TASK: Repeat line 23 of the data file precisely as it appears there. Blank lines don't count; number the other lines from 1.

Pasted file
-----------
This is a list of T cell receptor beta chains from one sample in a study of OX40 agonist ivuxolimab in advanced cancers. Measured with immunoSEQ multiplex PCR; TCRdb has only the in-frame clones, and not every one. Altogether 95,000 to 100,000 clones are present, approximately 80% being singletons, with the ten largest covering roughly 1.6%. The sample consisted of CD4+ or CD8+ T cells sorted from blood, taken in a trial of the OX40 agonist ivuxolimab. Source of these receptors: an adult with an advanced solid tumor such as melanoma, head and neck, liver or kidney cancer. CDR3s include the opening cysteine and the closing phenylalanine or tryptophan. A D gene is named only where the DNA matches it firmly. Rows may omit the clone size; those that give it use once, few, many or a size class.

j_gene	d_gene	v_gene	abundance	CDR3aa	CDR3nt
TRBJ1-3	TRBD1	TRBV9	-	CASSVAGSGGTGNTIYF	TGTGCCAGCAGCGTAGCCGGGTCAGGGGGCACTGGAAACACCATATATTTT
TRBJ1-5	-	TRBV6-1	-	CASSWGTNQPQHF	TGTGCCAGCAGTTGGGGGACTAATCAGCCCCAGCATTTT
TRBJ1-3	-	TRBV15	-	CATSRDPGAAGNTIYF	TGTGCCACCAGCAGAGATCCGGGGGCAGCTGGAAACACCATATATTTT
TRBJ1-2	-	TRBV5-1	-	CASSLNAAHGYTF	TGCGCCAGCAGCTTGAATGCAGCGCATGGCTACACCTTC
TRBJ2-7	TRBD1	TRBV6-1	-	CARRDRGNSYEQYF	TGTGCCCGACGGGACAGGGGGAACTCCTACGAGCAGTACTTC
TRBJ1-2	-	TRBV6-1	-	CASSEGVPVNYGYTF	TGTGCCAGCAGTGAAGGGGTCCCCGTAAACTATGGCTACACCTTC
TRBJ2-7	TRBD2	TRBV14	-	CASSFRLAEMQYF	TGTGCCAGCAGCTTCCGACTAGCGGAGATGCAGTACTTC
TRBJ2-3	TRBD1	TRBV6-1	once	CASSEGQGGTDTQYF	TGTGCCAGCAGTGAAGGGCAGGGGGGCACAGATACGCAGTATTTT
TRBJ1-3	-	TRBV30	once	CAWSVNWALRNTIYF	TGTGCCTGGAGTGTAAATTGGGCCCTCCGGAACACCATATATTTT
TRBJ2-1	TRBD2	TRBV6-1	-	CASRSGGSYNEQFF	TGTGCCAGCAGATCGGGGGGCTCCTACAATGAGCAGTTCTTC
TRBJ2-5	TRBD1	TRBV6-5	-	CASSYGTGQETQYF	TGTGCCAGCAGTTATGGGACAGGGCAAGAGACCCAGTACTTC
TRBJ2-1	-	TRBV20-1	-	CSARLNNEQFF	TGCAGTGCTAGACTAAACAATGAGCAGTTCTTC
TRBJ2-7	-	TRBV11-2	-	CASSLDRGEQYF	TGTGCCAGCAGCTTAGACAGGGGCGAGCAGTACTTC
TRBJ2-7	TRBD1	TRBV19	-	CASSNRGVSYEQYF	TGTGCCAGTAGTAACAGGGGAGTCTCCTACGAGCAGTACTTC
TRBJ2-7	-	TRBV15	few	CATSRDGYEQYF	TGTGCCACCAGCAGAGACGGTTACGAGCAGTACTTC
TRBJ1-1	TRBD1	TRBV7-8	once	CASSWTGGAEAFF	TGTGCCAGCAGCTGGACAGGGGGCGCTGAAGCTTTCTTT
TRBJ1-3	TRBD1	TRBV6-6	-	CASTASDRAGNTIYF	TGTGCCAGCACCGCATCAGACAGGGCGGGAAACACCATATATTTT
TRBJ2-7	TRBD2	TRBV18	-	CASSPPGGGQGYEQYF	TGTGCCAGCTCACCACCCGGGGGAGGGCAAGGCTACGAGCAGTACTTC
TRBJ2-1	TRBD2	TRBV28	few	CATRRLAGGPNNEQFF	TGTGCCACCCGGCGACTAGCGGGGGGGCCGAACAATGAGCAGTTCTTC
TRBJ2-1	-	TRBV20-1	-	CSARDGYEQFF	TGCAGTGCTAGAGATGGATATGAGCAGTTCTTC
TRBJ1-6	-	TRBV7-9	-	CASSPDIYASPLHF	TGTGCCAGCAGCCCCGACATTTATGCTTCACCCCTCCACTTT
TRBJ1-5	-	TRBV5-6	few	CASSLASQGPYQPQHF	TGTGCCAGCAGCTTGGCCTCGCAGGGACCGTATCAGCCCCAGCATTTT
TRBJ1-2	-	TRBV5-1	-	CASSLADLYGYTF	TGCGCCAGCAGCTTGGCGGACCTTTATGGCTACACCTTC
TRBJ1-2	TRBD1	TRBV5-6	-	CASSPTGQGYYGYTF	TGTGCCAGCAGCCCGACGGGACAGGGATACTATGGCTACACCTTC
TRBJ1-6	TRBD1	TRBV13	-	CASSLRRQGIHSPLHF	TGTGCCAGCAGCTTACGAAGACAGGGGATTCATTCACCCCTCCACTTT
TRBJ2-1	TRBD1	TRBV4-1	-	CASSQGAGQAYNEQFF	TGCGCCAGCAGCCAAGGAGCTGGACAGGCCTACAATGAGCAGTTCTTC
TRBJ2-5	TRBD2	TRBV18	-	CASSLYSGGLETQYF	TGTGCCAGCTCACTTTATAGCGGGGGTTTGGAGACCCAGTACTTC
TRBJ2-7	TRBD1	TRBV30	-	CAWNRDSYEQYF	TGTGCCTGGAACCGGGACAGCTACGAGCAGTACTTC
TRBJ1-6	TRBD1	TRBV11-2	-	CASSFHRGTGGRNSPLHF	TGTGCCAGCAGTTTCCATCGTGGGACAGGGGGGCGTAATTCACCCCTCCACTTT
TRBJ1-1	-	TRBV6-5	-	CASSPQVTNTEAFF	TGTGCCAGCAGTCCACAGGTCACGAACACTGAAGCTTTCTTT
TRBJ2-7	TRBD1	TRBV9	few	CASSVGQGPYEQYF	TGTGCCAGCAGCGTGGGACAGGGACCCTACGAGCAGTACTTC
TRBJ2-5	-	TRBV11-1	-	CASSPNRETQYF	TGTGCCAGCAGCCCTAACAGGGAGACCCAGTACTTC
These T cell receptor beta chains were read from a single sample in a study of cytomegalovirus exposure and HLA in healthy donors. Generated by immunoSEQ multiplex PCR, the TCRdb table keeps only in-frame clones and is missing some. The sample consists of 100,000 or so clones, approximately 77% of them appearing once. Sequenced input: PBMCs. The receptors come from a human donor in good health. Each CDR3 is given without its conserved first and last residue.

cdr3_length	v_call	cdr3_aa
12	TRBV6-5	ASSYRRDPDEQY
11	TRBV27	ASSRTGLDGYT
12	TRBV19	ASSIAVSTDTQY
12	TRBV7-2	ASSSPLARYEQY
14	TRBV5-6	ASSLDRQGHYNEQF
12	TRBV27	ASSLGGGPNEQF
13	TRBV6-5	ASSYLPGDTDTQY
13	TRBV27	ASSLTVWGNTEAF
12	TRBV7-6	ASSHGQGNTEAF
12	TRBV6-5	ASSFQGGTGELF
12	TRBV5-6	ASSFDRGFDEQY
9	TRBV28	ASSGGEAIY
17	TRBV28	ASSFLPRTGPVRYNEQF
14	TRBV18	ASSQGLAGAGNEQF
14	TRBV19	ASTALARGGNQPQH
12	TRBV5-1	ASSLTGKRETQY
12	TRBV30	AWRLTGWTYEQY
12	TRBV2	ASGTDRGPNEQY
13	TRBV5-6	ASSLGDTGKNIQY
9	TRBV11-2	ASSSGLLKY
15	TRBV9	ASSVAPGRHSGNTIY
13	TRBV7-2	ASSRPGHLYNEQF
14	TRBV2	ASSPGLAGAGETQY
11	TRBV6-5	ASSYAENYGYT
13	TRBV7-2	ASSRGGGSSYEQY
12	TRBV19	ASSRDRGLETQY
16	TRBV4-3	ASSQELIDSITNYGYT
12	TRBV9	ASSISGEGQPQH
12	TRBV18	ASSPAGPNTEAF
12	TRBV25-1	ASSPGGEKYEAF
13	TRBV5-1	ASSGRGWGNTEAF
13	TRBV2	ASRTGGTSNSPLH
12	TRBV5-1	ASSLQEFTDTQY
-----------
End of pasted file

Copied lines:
TRBJ1-6	-	TRBV7-9	-	CASSPDIYASPLHF	TGTGCCAGCAGCCCCGACATTTATGCTTCACCCCTCCACTTT